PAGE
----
You have one great customer … a shoe manufacturer. They create shoes that are worn by the world’s great athletes. I’m talking Michael Jordan. I’m talking Tiger Woods. I’m talking Serena Williams. Cathy Freeman. But there’s more. Many more. It’s like a star-studded cast of top tier athletes that are not just "at the top of their game", they are making history.
And this customer, working with these sporting icons, these star athletes, have transformed the way that we look at sport. They have transformed our own participation.
These days we treat our own fitness as if we were professionals. We spend hundreds, thousands and even tens of thousands of dollars on equipment. If we have the money we can dress the part. Even if we can’t BE the part.
These brands, their ambassadors and their customers have changed the game. They have blurred the line.
Last week – as part of the Hargraves Institute’s Innovation, Leadership and Transformation conference – I delivered a keynote address on Open Innovation: Using Social Media to Build and Maintain Momentum. I shared the approach that we are taking with the SAP Premier Customer Network – to not just think or talk about open innovation, but the concrete steps that we are putting in place to enable and facilitate it.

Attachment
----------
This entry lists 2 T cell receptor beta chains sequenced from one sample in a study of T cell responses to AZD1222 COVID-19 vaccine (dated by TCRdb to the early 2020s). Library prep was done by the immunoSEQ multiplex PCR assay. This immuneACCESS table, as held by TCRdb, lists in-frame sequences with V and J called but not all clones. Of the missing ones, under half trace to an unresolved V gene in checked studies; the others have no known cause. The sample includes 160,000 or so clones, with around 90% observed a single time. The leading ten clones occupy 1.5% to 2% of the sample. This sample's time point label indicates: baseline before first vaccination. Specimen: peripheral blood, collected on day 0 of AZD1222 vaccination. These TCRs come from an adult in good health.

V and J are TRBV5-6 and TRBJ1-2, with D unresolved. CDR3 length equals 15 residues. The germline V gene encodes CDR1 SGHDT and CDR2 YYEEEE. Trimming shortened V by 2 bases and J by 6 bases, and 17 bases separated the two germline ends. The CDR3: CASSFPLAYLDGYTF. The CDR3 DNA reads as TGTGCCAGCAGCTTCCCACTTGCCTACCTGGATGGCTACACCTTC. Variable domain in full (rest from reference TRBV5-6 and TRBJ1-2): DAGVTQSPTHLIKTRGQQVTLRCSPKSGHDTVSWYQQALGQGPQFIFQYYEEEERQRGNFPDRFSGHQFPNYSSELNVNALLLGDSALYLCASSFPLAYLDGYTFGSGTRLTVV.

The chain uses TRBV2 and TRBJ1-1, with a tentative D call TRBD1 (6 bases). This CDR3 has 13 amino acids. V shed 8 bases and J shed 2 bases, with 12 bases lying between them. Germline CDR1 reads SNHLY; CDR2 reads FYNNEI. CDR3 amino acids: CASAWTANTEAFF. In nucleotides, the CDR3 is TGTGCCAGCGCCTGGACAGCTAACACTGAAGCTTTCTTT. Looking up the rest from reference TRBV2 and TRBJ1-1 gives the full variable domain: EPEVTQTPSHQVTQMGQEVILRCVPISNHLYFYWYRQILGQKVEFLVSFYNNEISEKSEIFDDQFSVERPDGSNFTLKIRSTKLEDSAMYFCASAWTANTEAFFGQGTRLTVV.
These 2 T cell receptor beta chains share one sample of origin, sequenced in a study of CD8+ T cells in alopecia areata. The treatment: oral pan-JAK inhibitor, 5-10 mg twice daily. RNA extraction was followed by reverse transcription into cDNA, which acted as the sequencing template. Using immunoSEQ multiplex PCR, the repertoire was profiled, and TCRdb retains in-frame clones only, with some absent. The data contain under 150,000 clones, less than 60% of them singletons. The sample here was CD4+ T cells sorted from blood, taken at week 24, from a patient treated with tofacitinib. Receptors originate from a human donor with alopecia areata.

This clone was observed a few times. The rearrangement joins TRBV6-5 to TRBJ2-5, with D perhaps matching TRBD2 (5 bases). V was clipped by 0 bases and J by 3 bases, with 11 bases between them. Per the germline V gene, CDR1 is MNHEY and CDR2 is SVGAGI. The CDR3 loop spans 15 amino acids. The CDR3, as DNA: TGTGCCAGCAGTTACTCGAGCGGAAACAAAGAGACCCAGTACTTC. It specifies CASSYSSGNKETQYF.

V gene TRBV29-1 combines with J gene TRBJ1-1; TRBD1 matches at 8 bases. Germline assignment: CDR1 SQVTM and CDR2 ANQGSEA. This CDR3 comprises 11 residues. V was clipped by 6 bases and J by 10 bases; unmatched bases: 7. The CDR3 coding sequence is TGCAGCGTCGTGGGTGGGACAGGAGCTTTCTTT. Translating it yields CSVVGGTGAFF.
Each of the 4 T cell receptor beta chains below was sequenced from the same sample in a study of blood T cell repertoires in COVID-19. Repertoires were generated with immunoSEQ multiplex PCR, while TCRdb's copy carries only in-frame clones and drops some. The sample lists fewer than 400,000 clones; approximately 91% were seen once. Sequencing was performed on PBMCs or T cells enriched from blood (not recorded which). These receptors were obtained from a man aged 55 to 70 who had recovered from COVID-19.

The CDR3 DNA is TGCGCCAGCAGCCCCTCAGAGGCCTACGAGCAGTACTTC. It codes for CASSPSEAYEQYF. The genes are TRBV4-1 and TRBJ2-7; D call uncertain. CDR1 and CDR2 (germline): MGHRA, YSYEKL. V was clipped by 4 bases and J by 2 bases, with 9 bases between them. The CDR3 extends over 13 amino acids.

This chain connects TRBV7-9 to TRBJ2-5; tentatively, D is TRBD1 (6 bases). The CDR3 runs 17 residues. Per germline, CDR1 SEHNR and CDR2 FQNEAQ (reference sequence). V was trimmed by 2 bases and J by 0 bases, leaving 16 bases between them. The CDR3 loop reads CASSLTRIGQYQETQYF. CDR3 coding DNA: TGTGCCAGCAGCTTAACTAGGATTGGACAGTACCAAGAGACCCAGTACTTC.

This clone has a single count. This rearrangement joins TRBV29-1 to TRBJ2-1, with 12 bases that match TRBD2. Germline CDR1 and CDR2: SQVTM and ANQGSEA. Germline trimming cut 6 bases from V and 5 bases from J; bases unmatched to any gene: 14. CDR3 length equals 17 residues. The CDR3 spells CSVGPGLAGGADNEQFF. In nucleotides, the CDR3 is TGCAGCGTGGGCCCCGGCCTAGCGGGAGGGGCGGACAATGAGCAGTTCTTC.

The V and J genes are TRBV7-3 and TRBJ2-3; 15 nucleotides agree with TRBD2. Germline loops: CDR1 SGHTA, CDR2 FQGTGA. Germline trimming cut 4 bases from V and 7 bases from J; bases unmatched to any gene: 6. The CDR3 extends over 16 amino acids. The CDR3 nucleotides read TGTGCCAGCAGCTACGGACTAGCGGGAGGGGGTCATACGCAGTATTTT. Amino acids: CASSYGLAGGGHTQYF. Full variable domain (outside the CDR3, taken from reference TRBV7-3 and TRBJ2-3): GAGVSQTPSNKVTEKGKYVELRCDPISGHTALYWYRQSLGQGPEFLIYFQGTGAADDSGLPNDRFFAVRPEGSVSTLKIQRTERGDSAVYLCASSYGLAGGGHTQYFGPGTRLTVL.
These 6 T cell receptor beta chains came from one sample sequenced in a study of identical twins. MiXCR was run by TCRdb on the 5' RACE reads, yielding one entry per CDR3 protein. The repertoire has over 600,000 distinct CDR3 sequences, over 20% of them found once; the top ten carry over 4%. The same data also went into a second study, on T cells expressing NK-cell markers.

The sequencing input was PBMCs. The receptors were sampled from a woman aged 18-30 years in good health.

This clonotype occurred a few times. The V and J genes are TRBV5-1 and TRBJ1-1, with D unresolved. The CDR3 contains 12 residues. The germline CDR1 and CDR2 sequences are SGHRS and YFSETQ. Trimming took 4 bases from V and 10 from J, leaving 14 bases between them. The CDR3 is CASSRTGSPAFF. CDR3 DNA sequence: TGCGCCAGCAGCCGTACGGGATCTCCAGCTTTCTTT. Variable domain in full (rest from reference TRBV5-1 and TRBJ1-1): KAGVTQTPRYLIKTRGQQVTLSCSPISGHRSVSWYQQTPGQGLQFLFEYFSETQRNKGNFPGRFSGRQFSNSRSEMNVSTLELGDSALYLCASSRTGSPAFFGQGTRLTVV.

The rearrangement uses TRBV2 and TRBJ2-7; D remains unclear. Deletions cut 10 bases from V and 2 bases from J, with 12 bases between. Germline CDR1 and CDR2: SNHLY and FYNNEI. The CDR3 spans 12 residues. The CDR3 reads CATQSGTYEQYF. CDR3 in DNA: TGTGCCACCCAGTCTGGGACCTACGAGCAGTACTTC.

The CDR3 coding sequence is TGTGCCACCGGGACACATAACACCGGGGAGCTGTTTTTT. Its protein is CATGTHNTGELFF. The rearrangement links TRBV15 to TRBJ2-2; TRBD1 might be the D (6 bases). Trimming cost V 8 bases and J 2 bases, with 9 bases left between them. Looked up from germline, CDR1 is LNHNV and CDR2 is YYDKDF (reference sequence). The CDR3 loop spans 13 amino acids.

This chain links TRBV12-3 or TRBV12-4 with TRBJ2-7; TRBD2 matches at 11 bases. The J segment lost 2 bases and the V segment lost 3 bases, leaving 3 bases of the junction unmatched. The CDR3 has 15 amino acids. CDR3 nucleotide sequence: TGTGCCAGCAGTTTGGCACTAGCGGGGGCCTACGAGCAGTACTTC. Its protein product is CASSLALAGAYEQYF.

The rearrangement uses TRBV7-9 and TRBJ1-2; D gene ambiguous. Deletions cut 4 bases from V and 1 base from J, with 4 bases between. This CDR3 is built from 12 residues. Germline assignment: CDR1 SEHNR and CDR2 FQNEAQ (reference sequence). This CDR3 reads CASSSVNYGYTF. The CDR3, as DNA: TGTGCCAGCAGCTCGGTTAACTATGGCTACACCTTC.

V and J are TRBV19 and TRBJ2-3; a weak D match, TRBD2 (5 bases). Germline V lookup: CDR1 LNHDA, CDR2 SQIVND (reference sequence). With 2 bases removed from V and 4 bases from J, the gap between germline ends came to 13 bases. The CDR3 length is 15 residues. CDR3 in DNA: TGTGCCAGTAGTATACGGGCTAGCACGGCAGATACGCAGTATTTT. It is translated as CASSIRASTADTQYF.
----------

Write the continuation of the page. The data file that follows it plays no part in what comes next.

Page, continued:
“Blurring the line” is a fundamental tenet of this approach and what I am increasingly calling The Social Way. Where once organisational performance was achieved through a co-opetition framework, we’re now seeing (and supporting) new models of innovation that closely resemble the social networks that we use at home, at work and in the places in-between.
It’s still early days for the programs that we have in place. But one thing is clear. We need to cling to our stories. And we need to tell them passionately and persuasively. For if we just rely only on the facts and figures, we miss out on the hearts and the minds who drive any innovation within our businesses.
The hard part with any business program is getting to the start line. Many believe that’s where the project ends – but in the social world – and the world of open innovation – the launch is the start of everyone else’s journey. And that is perhaps as it should be.